At his Star Wars: Scoundrels signing in San Diego on January 12, Timothy Zahn gave a talk on how the novel came to be and then held a Q&A session. He discussed the real world publication timeline he worked with, his initial idea to make it a heist using a who’s who of the main characters and top smugglers in the GFFA (Luke, Han, Leia, Mara, Lando, Corran, Mirax, Talon and more) just before the New Jedi Order, and how even the cover art influenced the final story.
The video of the author talk also includes a little bit about Vision of the Future‘s cover art and his side of the story on the move of the release date from Christmas to New Year’s Day, and more on his collaboration with David Weber in the Honor Harrington universe. At the end, Zahn touches on what the Disney acquisition of Lucasfilm might mean for the book line, and for him.
After the author talk, Tim answered questions from the audience gathered at Mysterious Galaxy. Below is a summary of the Q & A session, both Star Wars and non-SW. If enough people clamor for it, I may upload the video of the Q&A session (though I may break it up as it clocks in at over half an hour).
- While the Ocean’s Eleven series and The Sting were influences on Scoundrels, Timothy Zahn has not watched the TV series Leverage, the heist show that just finished after five seasons on TNT, but it is on his radar.
- The voice Zahn imagined for his character Talon Karrde was the voice of the Blake’s 7 character, Kerr Avon, played by Paul Darrow.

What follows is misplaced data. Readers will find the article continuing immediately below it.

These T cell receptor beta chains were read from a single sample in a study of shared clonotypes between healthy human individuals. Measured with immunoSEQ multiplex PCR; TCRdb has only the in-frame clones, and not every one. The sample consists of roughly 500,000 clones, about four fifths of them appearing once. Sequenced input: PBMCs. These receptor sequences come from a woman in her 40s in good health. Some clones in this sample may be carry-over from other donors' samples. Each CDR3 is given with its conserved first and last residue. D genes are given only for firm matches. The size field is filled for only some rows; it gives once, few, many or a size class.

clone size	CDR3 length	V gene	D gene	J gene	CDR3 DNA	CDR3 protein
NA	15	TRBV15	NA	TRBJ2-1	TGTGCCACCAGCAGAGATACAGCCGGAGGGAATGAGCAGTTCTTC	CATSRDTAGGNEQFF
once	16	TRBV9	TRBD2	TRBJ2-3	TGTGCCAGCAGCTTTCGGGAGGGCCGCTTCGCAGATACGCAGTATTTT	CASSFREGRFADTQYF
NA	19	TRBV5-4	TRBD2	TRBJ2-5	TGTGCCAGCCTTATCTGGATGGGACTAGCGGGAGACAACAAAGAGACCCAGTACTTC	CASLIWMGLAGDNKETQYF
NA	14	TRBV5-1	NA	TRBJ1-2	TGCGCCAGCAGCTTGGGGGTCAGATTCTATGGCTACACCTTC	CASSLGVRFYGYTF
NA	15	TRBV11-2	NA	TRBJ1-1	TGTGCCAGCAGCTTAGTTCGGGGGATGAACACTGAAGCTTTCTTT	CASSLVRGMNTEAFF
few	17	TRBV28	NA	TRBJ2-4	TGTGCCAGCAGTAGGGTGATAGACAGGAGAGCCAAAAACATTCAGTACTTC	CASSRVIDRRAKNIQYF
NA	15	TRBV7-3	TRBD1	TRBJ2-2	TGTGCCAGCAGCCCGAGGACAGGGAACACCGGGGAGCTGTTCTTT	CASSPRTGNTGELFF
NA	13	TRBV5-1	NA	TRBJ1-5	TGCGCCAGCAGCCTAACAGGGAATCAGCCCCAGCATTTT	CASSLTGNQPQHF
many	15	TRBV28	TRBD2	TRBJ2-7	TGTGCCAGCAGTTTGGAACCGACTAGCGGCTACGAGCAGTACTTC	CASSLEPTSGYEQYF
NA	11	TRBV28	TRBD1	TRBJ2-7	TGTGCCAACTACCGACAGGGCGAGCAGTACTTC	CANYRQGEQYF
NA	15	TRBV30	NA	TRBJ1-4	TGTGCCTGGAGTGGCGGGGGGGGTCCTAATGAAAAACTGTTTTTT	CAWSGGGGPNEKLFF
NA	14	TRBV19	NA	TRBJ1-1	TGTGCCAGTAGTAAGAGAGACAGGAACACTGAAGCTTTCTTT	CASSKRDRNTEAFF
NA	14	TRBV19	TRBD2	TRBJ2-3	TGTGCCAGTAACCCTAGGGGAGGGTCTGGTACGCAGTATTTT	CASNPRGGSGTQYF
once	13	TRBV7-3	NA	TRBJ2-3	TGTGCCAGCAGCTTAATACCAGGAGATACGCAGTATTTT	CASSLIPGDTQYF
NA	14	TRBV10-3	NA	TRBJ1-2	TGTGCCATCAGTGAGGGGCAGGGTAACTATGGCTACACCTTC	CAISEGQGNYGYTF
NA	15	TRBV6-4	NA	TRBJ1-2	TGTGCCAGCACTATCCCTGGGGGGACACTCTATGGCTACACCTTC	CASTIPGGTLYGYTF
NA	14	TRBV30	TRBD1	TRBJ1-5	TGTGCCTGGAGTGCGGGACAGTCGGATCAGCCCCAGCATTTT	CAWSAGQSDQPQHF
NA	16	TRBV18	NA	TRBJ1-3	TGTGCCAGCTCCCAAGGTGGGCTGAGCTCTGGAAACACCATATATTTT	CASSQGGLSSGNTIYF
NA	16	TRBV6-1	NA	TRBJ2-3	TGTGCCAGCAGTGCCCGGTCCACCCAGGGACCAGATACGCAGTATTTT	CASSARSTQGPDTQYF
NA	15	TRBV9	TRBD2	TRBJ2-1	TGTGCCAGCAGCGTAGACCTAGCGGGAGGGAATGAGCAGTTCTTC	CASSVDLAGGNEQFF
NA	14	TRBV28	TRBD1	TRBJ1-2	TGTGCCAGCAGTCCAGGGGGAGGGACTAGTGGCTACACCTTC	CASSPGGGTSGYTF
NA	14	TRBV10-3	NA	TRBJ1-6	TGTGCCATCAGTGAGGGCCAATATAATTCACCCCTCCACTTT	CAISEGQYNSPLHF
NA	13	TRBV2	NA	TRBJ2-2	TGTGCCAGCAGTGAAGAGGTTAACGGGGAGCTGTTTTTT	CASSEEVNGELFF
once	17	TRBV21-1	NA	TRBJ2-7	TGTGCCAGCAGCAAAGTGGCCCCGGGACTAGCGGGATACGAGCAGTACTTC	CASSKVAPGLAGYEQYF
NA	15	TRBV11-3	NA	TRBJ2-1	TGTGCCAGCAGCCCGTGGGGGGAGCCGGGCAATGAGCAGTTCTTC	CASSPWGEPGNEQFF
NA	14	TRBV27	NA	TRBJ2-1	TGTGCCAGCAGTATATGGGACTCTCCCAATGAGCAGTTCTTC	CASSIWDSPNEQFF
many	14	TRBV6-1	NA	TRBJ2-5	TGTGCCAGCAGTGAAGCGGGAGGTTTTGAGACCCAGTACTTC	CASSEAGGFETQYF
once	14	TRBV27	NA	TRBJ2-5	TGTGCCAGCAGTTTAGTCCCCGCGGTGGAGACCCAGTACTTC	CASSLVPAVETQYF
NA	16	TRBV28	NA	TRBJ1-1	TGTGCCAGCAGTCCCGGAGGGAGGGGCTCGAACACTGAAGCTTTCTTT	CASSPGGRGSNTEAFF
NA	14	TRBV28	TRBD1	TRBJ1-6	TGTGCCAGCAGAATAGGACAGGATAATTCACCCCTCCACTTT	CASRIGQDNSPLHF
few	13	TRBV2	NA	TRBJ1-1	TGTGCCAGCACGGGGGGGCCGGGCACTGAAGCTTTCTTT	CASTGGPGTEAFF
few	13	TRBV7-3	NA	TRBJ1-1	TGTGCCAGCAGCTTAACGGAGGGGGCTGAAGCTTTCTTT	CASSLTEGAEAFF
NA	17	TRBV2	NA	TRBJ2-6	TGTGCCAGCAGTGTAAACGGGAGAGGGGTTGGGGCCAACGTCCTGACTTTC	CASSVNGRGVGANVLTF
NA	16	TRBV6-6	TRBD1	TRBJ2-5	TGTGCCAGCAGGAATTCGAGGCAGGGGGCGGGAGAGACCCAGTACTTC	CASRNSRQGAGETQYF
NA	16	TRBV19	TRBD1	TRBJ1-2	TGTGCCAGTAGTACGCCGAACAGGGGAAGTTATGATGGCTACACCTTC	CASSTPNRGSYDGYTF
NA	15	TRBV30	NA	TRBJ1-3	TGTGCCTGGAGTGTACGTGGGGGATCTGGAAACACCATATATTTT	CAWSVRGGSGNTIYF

- He’d love to see Mara Jade in the upcoming sequels, and he recognizes that there have been rumors that the main protagonist may be female. However, he’s avoiding all the internet speculation and will wait until he sees the credits.
- On writing more for the youth market: his agent says that Young Adult (teenager years) are dominated by female writers and angsty vampires while the middle grades (8 to 12 year olds) are better because the readers are still interested in science fiction; boys are still reading, and it fits his style very well. Zahn has 4 or 5 ideas for middle school fiction and may yet refine 1 or 2 for pitching when he gets time. He’d like to get back to that age group, which fits his PG style and is fun to write for.
- On his plate – seven novels under contract: three Honor Harrington novels, two Cobra novels, and two more in the Sybil’s War trilogy (first book is Pawn).
- On how he churns out so many books: As writing is his full time job, he cannot wait for the mood to strike. He tries to write 1,000 to 1,500 words per day of more-or-less final copy. About 60-70% into the book, he picks up speed (2,000 to 2,500 words per day). His best week was 21,000 words, while his best day was 8,000 words at the end of a book. At those times, he wakes up really early to start work (but can’t eat breakfast until 6:30 when it is time to feed the cats). He typically budgets 4 months for a book (3 books a year), but he’s done a book in three months thrice.